Spark Streaming Custom Receivers
Spark Streaming can receive streaming data from any arbitrary data source beyond the ones for which it has built-in support (that is, beyond Kafka, Kinesis, files, sockets, etc.). This requires the developer to implement a receiver that is customized for receiving data from the concerned data source. This guide walks through the process of implementing a custom receiver and using it in a Spark Streaming application. Note that custom receivers can be implemented in Scala or Java.
Implementing a Custom Receiver
This starts with implementing a Receiver (Scala doc, Java doc). A custom receiver must extend this abstract class by implementing two methods
onStart(): Things to do to start receiving data.
onStop(): Things to do to stop receiving data.
onStop() must not block indefinitely. Typically,
onStart() would start the threads
that are responsible for receiving the data, and
onStop() would ensure that these threads receiving the data
are stopped. The receiving threads can also use
Receiver method, to check whether they
should stop receiving data.
Once the data is received, that data can be stored inside Spark
store(data), which is a method provided by the Receiver class.
There are a number of flavors of
store() which allow one to store the received data
record-at-a-time or as whole collection of objects / serialized bytes. Note that the flavor of
store() used to implement a receiver affects its reliability and fault-tolerance semantics.
This is discussed later in more detail.
Any exception in the receiving threads should be caught and handled properly to avoid silent
failures of the receiver.
restart(<exception>) will restart the receiver by
onStop() and then calling
onStart() after a delay.
stop(<exception>) will call
onStop() and terminate the receiver. Also,
reports an error message to the driver (visible in the logs and UI) without stopping / restarting
The following is a custom receiver that receives a stream of text over a socket. It treats ‘\n’ delimited lines in the text stream as records and stores them with Spark. If the receiving thread has any error connecting or receiving, the receiver is restarted to make another attempt to connect.
Using the custom receiver in a Spark Streaming application
The custom receiver can be used in a Spark Streaming application by using
streamingContext.receiverStream(<instance of custom receiver>). This will create
an input DStream using data received by the instance of custom receiver, as shown below:
The full source code is in the example CustomReceiver.scala.
The full source code is in the example JavaCustomReceiver.java.
As discussed in brief in the Spark Streaming Programming Guide, there are two kinds of receivers based on their reliability and fault-tolerance semantics.
- Reliable Receiver - For reliable sources that allow sent data to be acknowledged, a reliable receiver correctly acknowledges to the source that the data has been received and stored in Spark reliably (that is, replicated successfully). Usually, implementing this receiver involves careful consideration of the semantics of source acknowledgements.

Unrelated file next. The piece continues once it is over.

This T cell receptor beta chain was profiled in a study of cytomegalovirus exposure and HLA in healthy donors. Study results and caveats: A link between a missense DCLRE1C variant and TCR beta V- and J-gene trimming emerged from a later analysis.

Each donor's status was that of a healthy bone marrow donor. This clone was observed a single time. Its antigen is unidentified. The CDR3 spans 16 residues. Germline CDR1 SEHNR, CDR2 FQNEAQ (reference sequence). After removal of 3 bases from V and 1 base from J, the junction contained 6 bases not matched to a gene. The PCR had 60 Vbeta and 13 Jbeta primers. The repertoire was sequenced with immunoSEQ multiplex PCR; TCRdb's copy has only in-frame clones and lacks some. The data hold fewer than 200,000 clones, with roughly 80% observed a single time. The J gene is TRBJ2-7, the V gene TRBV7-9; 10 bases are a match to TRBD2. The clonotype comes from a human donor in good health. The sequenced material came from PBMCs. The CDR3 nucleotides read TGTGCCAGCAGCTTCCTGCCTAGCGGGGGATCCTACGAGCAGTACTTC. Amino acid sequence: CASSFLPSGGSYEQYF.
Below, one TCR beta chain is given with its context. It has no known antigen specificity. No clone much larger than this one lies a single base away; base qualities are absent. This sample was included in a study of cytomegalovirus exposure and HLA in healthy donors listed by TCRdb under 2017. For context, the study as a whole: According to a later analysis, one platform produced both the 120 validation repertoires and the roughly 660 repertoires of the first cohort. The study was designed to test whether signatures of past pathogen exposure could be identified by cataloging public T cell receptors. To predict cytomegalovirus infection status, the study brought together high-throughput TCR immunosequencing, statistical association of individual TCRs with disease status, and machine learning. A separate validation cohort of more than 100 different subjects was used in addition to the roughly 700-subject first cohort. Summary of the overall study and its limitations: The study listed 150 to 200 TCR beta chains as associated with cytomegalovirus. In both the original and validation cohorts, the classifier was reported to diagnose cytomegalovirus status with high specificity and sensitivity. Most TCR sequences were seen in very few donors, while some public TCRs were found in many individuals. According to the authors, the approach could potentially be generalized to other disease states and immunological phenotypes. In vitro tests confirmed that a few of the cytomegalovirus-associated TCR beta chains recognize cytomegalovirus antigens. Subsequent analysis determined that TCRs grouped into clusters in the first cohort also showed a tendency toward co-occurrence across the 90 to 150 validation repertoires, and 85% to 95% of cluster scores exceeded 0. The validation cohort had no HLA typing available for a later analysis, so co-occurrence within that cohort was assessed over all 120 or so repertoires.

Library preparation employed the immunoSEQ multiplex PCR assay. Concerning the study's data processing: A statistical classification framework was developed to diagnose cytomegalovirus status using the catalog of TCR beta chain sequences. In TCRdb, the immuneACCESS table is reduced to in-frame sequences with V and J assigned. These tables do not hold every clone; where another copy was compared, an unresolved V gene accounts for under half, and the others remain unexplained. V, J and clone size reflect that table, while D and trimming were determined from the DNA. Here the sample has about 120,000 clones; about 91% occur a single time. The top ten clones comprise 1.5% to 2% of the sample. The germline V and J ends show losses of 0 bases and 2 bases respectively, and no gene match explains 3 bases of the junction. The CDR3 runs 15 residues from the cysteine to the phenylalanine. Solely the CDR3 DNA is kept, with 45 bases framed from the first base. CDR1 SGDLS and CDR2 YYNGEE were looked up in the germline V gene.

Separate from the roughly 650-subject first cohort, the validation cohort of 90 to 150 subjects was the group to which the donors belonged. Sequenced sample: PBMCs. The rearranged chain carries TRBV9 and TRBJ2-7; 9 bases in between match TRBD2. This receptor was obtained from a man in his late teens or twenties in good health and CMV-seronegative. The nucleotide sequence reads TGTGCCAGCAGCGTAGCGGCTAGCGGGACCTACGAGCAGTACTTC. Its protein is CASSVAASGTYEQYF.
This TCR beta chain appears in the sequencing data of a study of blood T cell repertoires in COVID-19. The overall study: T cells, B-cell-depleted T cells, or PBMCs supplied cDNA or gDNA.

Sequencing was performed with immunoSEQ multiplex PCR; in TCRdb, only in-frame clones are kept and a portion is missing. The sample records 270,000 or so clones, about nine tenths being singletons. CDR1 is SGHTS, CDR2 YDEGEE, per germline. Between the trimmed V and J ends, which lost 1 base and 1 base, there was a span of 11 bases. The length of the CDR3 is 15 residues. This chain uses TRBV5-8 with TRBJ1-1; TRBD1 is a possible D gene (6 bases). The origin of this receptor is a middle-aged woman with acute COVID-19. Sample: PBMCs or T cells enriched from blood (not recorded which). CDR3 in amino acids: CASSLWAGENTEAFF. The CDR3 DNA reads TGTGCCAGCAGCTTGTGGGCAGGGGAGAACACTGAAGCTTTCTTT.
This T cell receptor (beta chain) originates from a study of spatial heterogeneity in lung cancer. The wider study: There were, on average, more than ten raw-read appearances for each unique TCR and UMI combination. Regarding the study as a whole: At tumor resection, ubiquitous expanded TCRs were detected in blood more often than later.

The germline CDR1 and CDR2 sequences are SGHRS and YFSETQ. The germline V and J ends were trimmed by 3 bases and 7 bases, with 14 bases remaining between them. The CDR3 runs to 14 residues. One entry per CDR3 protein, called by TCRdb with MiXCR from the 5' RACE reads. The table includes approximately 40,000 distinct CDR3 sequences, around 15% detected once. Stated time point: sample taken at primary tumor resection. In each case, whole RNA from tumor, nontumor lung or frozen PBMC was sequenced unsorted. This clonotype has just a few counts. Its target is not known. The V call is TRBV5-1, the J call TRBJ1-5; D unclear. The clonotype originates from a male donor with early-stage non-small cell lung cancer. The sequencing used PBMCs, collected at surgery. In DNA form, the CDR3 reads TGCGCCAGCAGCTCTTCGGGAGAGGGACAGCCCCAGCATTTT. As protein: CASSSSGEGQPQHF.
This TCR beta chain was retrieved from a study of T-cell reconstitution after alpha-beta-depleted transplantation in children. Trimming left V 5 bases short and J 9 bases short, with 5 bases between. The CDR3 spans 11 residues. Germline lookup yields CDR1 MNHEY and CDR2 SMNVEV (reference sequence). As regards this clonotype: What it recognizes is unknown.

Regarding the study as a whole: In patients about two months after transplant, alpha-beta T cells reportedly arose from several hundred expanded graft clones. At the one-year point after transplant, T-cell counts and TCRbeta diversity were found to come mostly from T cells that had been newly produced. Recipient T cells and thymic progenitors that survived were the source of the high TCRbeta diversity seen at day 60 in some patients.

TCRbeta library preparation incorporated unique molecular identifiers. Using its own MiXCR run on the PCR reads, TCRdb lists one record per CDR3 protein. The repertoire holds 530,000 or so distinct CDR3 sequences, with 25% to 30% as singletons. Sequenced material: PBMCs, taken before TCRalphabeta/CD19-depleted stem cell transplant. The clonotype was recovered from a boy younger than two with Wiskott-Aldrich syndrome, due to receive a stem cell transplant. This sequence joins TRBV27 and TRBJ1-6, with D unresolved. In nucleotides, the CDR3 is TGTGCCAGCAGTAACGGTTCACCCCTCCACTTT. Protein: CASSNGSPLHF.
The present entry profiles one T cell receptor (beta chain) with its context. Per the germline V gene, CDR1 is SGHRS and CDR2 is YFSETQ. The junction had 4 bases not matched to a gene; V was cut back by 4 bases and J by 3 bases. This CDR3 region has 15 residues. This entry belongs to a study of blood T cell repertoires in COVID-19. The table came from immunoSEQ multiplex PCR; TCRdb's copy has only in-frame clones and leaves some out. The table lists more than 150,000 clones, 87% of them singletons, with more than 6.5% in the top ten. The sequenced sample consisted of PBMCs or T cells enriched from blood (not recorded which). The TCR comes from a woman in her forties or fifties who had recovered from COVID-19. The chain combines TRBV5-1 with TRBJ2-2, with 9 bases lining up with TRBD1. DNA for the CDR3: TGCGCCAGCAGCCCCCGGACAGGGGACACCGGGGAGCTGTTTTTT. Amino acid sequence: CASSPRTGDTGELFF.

- Unreliable Receiver - An unreliable receiver does not send acknowledgement to a source. This can be used for sources that do not support acknowledgement, or even for reliable sources when one does not want or need to go into the complexity of acknowledgement.
To implement a reliable receiver, you have to use
store(multiple-records) to store data.
This flavor of
store is a blocking call which returns only after all the given records have
been stored inside Spark. If the receiver’s configured storage level uses replication
(enabled by default), then this call returns after replication has completed.
Thus it ensures that the data is reliably stored, and the receiver can now acknowledge the
source appropriately. This ensures that no data is lost when the receiver fails in the middle
of replicating data – the buffered data will not be acknowledged and hence will be later resent
by the source.
An unreliable receiver does not have to implement any of this logic. It can simply receive
records from the source and insert them one-at-a-time using
store(single-record). While it does
not get the reliability guarantees of
store(multiple-records), it has the following advantages:
- The system takes care of chunking that data into appropriate sized blocks (look for block interval in the Spark Streaming Programming Guide).
- The system takes care of controlling the receiving rates if the rate limits have been specified.
- Because of these two, unreliable receivers are simpler to implement than reliable receivers.
The following table summarizes the characteristics of both types of receivers
Simple to implement.
System takes care of block generation and rate control. No fault-tolerance guarantees, can lose data on receiver failure.
Strong fault-tolerance guarantees, can ensure zero data loss.
Block generation and rate control to be handled by the receiver implementation.
Implementation complexity depends on the acknowledgement mechanisms of the source.